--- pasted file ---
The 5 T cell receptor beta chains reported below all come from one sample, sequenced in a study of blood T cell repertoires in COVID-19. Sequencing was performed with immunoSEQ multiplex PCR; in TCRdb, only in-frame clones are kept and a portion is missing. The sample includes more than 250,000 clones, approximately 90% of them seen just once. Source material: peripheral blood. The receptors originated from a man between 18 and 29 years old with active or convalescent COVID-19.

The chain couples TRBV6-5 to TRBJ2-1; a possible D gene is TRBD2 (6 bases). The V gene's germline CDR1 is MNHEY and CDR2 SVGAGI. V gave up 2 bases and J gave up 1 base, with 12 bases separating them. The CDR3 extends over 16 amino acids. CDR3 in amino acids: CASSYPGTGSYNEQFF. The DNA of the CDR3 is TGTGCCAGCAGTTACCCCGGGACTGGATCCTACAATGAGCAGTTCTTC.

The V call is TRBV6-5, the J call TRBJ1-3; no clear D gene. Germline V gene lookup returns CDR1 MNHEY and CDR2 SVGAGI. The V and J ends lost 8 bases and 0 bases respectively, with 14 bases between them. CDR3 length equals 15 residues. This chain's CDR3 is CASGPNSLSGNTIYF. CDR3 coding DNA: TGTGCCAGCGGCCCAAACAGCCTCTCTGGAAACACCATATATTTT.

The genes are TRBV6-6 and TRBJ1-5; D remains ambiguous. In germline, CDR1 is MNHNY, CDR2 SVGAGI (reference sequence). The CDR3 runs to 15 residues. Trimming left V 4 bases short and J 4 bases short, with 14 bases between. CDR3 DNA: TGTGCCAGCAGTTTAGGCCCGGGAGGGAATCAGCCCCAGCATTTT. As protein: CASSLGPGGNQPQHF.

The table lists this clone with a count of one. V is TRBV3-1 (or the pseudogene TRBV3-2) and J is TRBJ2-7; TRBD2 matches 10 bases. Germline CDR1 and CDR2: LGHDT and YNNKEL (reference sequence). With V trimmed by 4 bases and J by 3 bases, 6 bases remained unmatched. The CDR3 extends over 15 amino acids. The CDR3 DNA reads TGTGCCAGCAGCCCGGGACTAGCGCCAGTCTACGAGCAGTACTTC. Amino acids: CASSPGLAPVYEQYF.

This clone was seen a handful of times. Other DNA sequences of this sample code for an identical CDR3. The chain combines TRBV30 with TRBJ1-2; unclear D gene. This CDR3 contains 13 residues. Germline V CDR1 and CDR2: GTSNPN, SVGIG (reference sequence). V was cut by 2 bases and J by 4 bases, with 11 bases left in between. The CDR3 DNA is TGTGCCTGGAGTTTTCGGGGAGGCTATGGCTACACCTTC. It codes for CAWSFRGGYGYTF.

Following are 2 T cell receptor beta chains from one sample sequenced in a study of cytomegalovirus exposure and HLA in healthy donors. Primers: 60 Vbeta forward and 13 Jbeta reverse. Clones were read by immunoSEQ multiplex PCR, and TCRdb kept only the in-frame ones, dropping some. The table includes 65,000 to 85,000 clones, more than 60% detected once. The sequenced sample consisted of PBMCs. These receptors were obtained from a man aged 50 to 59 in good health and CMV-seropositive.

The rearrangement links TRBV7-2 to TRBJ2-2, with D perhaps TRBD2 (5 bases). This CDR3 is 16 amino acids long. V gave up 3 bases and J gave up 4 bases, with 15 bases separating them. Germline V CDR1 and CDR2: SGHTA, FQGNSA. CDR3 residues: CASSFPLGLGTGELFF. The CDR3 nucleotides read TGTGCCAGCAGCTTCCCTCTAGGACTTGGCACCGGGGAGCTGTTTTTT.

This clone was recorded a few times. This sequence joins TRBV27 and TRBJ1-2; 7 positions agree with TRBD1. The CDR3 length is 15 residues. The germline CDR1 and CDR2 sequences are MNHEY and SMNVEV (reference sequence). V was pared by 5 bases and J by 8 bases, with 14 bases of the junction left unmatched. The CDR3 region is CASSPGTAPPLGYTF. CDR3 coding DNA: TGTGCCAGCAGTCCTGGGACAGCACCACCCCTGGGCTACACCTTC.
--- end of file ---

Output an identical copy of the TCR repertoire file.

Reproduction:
The 5 T cell receptor beta chains reported below all come from one sample, sequenced in a study of blood T cell repertoires in COVID-19. Sequencing was performed with immunoSEQ multiplex PCR; in TCRdb, only in-frame clones are kept and a portion is missing. The sample includes more than 250,000 clones, approximately 90% of them seen just once. Source material: peripheral blood. The receptors originated from a man between 18 and 29 years old with active or convalescent COVID-19.

The chain couples TRBV6-5 to TRBJ2-1; a possible D gene is TRBD2 (6 bases). The V gene's germline CDR1 is MNHEY and CDR2 SVGAGI. V gave up 2 bases and J gave up 1 base, with 12 bases separating them. The CDR3 extends over 16 amino acids. CDR3 in amino acids: CASSYPGTGSYNEQFF. The DNA of the CDR3 is TGTGCCAGCAGTTACCCCGGGACTGGATCCTACAATGAGCAGTTCTTC.

The V call is TRBV6-5, the J call TRBJ1-3; no clear D gene. Germline V gene lookup returns CDR1 MNHEY and CDR2 SVGAGI. The V and J ends lost 8 bases and 0 bases respectively, with 14 bases between them. CDR3 length equals 15 residues. This chain's CDR3 is CASGPNSLSGNTIYF. CDR3 coding DNA: TGTGCCAGCGGCCCAAACAGCCTCTCTGGAAACACCATATATTTT.

The genes are TRBV6-6 and TRBJ1-5; D remains ambiguous. In germline, CDR1 is MNHNY, CDR2 SVGAGI (reference sequence). The CDR3 runs to 15 residues. Trimming left V 4 bases short and J 4 bases short, with 14 bases between. CDR3 DNA: TGTGCCAGCAGTTTAGGCCCGGGAGGGAATCAGCCCCAGCATTTT. As protein: CASSLGPGGNQPQHF.

The table lists this clone with a count of one. V is TRBV3-1 (or the pseudogene TRBV3-2) and J is TRBJ2-7; TRBD2 matches 10 bases. Germline CDR1 and CDR2: LGHDT and YNNKEL (reference sequence). With V trimmed by 4 bases and J by 3 bases, 6 bases remained unmatched. The CDR3 extends over 15 amino acids. The CDR3 DNA reads TGTGCCAGCAGCCCGGGACTAGCGCCAGTCTACGAGCAGTACTTC. Amino acids: CASSPGLAPVYEQYF.

This clone was seen a handful of times. Other DNA sequences of this sample code for an identical CDR3. The chain combines TRBV30 with TRBJ1-2; unclear D gene. This CDR3 contains 13 residues. Germline V CDR1 and CDR2: GTSNPN, SVGIG (reference sequence). V was cut by 2 bases and J by 4 bases, with 11 bases left in between. The CDR3 DNA is TGTGCCTGGAGTTTTCGGGGAGGCTATGGCTACACCTTC. It codes for CAWSFRGGYGYTF.

Following are 2 T cell receptor beta chains from one sample sequenced in a study of cytomegalovirus exposure and HLA in healthy donors. Primers: 60 Vbeta forward and 13 Jbeta reverse. Clones were read by immunoSEQ multiplex PCR, and TCRdb kept only the in-frame ones, dropping some. The table includes 65,000 to 85,000 clones, more than 60% detected once. The sequenced sample consisted of PBMCs. These receptors were obtained from a man aged 50 to 59 in good health and CMV-seropositive.

The rearrangement links TRBV7-2 to TRBJ2-2, with D perhaps TRBD2 (5 bases). This CDR3 is 16 amino acids long. V gave up 3 bases and J gave up 4 bases, with 15 bases separating them. Germline V CDR1 and CDR2: SGHTA, FQGNSA. CDR3 residues: CASSFPLGLGTGELFF. The CDR3 nucleotides read TGTGCCAGCAGCTTCCCTCTAGGACTTGGCACCGGGGAGCTGTTTTTT.

This clone was recorded a few times. This sequence joins TRBV27 and TRBJ1-2; 7 positions agree with TRBD1. The CDR3 length is 15 residues. The germline CDR1 and CDR2 sequences are MNHEY and SMNVEV (reference sequence). V was pared by 5 bases and J by 8 bases, with 14 bases of the junction left unmatched. The CDR3 region is CASSPGTAPPLGYTF. CDR3 coding DNA: TGTGCCAGCAGTCCTGGGACAGCACCACCCCTGGGCTACACCTTC.